Friday, October 01, 2010

I Gave In: Facebook: The Movie

Mark Zuckerberg, May 2007Image via WikipediaI was strolling around in Murray Hill, and I happened to walk by the movie theater on 32nd Street and Second Avenue. I walked in, looked around, checked out the movie times. One time slot for The Social Network was sold out.

I walked out. Spent some time in the bookstore next door. I had quietly noted down a time slot that might work. It was close to 7PM.

I walked in again about 15 minutes before that. I bought a ticket. I am glad I did.

This actually is a very well made movie. It is a movie. It is a fictionalized version of what happened, but there are too many parallels.

It is good drama. Kevin Spacey is the executive producer. That adds to the weight, I believe.

Facebook has become too big a cultural phenomenon to have been able to avoid a movie like this made. Too many people who will not pick up a book on the topic want to know what happened.

The dramatizations aside, I did not feel Zuck got demonized or anything like that. The lawsuits were but harassments posssible in murky legal environments.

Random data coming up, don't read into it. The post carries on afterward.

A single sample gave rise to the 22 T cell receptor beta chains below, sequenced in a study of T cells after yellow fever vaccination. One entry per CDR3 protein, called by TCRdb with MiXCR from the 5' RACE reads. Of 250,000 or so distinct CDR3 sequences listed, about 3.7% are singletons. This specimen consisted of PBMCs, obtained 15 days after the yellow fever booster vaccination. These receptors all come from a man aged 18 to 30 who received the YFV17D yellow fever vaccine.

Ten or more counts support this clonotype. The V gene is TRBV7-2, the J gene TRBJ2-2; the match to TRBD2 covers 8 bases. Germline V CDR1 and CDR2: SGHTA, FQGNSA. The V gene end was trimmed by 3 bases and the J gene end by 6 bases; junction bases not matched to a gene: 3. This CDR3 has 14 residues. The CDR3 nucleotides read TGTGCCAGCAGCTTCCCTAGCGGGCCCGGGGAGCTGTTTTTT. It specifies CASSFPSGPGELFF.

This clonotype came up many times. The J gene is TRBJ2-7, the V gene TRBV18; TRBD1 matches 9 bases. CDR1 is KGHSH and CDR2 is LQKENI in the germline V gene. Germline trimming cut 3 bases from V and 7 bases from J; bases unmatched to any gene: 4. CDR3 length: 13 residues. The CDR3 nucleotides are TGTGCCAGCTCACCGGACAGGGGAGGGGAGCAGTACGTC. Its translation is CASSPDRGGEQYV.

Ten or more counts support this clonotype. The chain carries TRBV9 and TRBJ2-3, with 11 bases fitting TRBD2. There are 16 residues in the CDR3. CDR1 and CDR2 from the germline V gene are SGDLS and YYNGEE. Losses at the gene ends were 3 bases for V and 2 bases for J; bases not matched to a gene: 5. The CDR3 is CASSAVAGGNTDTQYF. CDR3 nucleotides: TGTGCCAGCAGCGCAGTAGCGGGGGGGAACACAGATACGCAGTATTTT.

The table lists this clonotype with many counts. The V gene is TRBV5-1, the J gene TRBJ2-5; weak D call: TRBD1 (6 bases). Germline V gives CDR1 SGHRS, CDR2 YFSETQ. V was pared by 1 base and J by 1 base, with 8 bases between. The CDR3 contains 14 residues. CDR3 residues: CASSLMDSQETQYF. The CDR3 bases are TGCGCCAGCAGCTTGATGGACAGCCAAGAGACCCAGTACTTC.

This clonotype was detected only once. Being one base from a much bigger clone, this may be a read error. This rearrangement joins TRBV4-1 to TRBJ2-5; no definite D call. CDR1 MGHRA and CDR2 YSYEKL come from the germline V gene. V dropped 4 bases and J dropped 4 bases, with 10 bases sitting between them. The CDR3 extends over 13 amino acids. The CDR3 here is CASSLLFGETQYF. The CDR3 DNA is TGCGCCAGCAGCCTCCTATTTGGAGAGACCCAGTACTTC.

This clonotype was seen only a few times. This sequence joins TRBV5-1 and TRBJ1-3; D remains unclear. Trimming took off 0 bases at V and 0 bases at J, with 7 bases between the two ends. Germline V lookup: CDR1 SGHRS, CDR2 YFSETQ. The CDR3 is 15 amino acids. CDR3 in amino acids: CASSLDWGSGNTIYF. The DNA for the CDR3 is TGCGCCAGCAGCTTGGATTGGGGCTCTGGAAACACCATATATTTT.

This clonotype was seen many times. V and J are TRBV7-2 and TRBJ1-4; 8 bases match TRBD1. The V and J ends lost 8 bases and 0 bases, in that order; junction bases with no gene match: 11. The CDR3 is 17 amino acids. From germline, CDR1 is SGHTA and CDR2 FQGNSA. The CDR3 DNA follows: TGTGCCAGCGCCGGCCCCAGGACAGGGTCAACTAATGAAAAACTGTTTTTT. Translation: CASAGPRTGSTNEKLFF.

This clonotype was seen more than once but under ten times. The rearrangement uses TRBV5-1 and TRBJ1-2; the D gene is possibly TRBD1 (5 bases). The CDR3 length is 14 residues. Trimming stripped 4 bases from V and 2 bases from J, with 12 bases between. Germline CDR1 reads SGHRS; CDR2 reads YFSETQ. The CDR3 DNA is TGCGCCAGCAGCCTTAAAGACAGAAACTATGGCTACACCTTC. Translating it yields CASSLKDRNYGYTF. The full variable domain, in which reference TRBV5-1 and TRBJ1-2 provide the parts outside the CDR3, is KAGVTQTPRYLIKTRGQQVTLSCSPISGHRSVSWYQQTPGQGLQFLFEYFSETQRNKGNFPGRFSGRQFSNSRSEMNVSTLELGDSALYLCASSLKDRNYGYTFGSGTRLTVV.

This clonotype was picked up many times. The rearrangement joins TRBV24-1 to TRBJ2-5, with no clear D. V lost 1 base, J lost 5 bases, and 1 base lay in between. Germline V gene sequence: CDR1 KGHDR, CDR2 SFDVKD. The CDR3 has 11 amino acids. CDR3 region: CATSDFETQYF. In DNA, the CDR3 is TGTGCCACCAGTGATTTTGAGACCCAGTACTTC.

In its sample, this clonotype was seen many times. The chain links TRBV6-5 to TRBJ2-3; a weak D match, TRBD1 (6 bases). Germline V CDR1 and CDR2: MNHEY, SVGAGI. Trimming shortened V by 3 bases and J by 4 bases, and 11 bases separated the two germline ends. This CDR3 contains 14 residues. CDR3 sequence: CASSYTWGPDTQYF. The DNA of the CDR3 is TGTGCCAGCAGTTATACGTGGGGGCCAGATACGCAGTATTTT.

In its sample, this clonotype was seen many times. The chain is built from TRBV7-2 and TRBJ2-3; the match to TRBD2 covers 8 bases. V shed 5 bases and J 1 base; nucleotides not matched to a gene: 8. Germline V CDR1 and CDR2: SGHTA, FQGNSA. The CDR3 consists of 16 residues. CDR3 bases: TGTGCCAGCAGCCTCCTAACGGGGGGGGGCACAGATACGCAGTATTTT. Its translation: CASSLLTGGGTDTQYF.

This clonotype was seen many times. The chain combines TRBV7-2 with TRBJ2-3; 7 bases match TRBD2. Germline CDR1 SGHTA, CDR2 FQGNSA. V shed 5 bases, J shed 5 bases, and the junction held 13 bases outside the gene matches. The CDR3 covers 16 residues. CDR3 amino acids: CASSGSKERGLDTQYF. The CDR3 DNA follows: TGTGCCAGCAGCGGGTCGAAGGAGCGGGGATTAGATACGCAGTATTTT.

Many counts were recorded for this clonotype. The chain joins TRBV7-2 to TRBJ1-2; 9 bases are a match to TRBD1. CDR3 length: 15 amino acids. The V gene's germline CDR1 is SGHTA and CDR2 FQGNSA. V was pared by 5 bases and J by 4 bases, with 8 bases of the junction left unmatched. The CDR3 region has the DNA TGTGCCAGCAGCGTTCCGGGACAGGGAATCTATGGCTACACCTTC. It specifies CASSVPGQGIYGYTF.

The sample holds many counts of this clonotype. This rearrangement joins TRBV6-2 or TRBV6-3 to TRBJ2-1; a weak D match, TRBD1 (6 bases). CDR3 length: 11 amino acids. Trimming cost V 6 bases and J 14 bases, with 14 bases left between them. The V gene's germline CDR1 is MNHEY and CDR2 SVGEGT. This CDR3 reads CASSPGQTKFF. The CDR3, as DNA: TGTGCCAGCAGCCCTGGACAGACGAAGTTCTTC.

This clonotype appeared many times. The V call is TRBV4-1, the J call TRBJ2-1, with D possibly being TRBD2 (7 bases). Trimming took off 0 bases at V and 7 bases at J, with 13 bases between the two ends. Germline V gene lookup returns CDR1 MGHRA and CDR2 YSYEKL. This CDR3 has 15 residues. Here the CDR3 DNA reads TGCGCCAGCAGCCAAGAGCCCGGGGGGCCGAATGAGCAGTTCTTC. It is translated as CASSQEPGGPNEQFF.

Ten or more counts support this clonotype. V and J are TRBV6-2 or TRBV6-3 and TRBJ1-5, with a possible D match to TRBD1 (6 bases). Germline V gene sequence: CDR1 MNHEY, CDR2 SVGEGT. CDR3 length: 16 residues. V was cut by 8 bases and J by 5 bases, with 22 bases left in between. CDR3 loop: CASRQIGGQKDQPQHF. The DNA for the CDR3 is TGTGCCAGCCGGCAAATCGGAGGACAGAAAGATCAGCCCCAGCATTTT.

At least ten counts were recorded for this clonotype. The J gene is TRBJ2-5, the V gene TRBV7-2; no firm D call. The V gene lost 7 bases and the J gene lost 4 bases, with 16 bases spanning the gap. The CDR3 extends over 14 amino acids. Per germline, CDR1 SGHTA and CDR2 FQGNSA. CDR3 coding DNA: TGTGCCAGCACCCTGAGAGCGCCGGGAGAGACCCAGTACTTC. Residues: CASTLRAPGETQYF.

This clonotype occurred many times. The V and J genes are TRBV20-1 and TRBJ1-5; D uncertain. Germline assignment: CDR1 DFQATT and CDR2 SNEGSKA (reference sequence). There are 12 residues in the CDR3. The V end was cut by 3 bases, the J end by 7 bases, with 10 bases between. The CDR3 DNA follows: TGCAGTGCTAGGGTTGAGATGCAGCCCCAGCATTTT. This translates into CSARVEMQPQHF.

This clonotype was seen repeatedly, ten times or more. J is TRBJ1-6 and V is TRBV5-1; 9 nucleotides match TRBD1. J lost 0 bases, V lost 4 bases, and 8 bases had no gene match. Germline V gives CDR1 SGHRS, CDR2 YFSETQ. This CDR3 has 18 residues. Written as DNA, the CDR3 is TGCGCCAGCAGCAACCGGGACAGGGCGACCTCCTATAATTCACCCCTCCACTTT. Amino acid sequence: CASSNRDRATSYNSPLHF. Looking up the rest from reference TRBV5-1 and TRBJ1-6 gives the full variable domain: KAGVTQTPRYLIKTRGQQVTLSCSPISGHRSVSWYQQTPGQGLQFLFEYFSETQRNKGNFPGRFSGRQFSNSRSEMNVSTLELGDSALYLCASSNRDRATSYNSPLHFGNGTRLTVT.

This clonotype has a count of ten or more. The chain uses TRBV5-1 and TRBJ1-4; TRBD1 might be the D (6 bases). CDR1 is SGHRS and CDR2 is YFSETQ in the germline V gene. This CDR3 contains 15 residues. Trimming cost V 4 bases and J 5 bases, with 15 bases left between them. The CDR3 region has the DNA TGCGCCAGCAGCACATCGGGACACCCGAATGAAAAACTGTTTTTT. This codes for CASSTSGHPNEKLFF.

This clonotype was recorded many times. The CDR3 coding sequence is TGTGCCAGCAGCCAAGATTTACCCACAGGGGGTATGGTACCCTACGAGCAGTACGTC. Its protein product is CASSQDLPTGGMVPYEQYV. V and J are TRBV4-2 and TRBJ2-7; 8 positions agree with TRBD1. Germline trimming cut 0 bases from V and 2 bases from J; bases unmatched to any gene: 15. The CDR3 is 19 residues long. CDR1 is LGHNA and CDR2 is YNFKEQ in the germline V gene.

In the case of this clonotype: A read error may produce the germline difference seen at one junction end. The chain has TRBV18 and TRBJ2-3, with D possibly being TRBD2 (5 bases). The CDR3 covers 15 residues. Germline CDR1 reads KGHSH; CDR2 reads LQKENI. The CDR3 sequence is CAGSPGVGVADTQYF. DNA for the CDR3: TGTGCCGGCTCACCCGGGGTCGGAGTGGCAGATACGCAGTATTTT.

Mark Zuckerberg did not steal the idea from anyone, those guys should never have received any money. Those were bogus lawsuits. He got blackmailed, and the system allowed that.

The best line of the movie is when Zuck says: "You have a part of my attention."

The guy presented as cofounder was not a cofounder. Zuck wrote all that early code.

A big omission in the movie is Zuck's steady girlfriend of so many long years. She is not shown at all.

And of course the movie totally misses out on the engineering behind the phenomenon called Facebook.

But then movies perhaps are supposed to be drama, and hence the total focus on the lawsuits. Lawsuits make for friction make for drama.
Kevin Spacey, at the HBO post-Emmys party, in 2008Image via Wikipedia
The movie is well made, it is not accurate, was not meant to be, although most people will believe most details.

Facebook the company has no big reason to dislike the movie, really. There is much dramatization, not much demonization.

The basic movie ingredients are actually in top form. I can see this movie making a lot of money worldwide.

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